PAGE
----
There are lots of things that should happen behind the scenes of creating a great product, such as user personas and customer journey maps. I’m just going to assume that you’ve already created these for your business and talk about my workflow from the first stage of inspiration, all the way to implementation of a new product or feature.
I know it’s tempting to get on Behance, look for inspiration, and then move straight into wireframes, but as a UX designer, you want to fall in love with the problem, not the solution. You’ll try to define the problem and create a competitive analysis to make sure that you’re solving the right problem in the right landscape. I like to use various survey and polling tools to define this.
Once I have an idea of what the problem is, I use Google Docs to create problem statements and share them with my team for further collaboration. In addition to understanding the problem, we often use “How Might We” statements, a tool pioneered at IDEO, to frame our approach to the problem.
For project management, we use DaPulse at CareerFoundry and it’s great for keeping track of complex projects. I would also recommend Trello for project management, even if it’s just for your own daily work management. It’s an amazing tool and the free version is all you will ever need to manage your UX projects.
Now that you’ve built empathy with your customer and wrapped your head around the problem at hand, it’s time to start experimenting. As I mentioned earlier, all you need for this phase is paper and pen, as the goal is to keep things as sketchy as possible until you have experimented enough to discover the solution.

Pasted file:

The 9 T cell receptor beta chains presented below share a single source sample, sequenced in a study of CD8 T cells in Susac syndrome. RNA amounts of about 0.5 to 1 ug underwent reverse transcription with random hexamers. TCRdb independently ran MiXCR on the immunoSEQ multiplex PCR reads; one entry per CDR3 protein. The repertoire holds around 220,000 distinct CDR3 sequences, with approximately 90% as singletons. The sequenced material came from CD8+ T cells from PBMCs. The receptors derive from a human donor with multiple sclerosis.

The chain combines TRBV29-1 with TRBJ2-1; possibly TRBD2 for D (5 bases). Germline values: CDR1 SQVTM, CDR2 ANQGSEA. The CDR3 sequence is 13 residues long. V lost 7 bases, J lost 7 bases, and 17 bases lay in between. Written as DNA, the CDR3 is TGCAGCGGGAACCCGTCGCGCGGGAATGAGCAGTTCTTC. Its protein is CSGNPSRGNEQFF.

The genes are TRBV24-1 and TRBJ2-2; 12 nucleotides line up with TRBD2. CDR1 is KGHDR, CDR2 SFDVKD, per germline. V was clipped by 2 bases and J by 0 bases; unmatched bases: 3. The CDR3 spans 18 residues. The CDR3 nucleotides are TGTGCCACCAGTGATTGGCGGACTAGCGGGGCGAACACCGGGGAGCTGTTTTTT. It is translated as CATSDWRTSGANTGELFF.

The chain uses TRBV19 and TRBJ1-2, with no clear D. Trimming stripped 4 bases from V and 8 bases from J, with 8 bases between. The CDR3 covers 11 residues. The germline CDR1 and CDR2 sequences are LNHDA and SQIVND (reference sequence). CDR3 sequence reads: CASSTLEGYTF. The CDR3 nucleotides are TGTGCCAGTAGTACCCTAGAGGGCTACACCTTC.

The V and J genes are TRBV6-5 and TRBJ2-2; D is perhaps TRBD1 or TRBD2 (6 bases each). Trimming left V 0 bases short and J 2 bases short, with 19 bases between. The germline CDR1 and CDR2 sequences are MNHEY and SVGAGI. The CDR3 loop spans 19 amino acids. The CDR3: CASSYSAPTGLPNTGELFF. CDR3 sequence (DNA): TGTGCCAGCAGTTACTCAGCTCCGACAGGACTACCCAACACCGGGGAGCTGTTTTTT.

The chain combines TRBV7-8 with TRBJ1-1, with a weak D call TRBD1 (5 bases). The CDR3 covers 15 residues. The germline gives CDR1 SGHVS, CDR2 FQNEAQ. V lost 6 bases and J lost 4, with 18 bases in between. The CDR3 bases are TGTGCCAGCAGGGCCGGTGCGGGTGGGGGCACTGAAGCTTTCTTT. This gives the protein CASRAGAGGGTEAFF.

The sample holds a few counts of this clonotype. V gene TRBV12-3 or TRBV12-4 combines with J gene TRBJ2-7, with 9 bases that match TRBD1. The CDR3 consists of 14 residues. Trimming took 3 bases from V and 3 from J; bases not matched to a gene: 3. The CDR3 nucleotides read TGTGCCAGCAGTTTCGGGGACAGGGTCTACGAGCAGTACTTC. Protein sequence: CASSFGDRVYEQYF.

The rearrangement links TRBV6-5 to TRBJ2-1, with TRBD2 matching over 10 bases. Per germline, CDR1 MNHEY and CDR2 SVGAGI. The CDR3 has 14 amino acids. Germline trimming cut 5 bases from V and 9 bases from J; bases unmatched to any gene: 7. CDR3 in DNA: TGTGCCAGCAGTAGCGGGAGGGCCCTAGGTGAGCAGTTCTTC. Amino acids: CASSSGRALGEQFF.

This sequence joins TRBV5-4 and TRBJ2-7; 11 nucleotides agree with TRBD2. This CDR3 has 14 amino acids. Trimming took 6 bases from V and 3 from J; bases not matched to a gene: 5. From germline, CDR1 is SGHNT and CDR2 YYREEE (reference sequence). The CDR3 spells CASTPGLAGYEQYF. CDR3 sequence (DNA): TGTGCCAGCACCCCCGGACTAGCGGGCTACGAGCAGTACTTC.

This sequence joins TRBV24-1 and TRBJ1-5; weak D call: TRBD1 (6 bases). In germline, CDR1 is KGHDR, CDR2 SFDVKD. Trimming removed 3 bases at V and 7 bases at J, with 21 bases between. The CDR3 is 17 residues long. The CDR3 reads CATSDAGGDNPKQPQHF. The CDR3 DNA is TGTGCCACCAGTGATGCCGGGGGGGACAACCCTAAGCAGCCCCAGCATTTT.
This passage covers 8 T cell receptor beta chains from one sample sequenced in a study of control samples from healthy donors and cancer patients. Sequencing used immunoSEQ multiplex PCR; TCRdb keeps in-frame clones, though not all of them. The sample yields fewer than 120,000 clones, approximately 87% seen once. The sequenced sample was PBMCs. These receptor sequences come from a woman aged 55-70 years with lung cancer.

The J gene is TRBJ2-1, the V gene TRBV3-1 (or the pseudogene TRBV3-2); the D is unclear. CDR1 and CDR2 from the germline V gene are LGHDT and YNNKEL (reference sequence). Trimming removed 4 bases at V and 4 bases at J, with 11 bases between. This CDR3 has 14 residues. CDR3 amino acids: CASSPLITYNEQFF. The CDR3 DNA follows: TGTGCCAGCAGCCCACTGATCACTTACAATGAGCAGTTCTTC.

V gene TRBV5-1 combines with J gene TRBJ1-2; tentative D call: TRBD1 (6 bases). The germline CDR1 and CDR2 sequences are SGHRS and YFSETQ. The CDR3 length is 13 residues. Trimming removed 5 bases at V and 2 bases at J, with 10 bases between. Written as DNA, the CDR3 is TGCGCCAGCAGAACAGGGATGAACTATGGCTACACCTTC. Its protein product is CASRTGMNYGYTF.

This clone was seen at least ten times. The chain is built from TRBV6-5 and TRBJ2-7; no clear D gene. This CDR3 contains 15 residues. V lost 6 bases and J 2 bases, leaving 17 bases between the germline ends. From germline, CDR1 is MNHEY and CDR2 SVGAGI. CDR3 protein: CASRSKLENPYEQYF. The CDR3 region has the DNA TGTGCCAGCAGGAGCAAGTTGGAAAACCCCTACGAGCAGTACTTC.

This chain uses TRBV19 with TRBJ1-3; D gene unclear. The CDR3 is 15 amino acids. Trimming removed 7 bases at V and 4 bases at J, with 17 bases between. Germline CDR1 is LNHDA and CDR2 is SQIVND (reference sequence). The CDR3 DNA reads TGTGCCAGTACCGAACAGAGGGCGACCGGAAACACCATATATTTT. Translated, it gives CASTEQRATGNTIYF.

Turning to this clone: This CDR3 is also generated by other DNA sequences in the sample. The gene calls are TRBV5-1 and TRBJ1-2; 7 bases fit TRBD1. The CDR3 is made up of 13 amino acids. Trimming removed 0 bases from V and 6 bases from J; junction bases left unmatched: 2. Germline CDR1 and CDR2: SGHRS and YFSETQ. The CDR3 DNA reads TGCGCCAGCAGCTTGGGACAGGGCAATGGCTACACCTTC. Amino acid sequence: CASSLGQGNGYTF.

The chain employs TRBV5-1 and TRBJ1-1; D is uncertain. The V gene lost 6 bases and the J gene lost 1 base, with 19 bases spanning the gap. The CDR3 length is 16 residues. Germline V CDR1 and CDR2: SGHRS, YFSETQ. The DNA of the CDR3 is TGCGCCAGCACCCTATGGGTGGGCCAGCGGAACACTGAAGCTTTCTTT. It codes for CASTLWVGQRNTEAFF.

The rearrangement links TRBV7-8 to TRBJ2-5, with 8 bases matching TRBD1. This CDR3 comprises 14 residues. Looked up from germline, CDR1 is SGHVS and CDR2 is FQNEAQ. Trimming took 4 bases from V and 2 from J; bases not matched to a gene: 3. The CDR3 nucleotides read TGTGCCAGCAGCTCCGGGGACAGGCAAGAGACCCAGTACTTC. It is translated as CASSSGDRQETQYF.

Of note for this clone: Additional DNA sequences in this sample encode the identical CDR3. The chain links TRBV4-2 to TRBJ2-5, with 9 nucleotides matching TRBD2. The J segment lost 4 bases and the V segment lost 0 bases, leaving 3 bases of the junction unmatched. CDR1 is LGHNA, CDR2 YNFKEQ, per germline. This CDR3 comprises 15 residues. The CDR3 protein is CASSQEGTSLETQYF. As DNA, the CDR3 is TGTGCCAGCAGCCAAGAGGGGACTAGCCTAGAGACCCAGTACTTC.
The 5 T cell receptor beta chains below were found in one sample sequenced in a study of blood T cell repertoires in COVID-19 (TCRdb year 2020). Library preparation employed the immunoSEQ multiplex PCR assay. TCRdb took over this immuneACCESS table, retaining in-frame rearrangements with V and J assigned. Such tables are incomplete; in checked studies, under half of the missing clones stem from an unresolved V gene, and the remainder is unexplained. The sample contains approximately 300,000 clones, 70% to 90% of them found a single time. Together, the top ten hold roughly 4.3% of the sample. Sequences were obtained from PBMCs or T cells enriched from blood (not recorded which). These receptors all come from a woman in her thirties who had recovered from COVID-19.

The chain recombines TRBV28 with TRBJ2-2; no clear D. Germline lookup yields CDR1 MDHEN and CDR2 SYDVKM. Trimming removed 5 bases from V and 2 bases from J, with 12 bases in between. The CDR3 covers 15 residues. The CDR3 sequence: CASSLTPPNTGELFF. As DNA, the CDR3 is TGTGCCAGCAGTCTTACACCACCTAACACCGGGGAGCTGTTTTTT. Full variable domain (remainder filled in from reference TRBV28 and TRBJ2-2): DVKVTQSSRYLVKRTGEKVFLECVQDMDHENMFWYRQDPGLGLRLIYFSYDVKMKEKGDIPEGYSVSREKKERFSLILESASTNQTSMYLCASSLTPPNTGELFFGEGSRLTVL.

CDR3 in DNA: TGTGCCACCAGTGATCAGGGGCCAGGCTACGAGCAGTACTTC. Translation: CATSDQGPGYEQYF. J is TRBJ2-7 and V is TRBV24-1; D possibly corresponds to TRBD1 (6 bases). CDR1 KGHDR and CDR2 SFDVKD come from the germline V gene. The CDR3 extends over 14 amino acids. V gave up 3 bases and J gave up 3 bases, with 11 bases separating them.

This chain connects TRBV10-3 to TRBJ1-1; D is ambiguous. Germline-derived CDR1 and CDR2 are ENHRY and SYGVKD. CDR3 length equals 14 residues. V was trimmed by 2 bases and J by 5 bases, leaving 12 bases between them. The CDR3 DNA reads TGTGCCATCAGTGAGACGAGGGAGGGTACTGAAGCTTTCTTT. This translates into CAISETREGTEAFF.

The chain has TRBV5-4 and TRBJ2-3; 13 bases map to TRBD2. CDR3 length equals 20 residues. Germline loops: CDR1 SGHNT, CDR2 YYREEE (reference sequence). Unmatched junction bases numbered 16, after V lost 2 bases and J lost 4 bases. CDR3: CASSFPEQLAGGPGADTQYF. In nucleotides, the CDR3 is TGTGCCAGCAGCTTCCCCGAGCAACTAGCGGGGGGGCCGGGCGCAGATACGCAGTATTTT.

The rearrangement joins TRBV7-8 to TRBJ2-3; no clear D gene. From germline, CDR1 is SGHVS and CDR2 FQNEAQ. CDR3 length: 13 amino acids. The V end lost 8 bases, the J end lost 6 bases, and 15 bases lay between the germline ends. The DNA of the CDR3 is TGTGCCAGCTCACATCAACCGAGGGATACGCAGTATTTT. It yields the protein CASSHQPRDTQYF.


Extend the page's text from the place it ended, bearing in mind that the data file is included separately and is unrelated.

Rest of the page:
When I began sketching ideas, I typically just use standard A4 paper cut in half to create a tablet sized canvas. I always start with mobile and sketch my ideas with a marker so that I won’t get too detailed. Ideally, this is a collaborative process, and I would encourage you to have all of the stakeholders attempt to sketch solutions in a brainstorming meeting along with you.
Once you have a few approaches in sketch form, it’s time to create wireframes. If you already have some design skills, try using Sketch or Illustrator. Vector-based tools like Sketch offer a lot of power, but it can be tempting to jump to high-fidelity designs.
Experimentation is a pivotal part of any UX designers workflow, and any simulation of what might become the actual product is called a prototype. There is a saying at IDEO that goes, “If a picture is worth a thousand words, then a prototype is worth a thousand meetings.” A good UX designer will spend a lot of time prototyping ideas so make sure that you find a tool that you love.
Designing for the user is fundamental to being a UX designer, and you will want as much face time as possible with your users. At first, getting in touch with your user can seem like a daunting task, but don’t worry, there are a million ways to get access to people for testing.
Once you are satisfied with the direction of your idea, it’s time to present your findings to your internal stakeholders. Presenting your work is extremely important for UX designers because many people still don’t understand the process that goes into creating a user-centric product. If they understand all of the steps you went through to get to your final solution, they will be more likely to adopt your approach.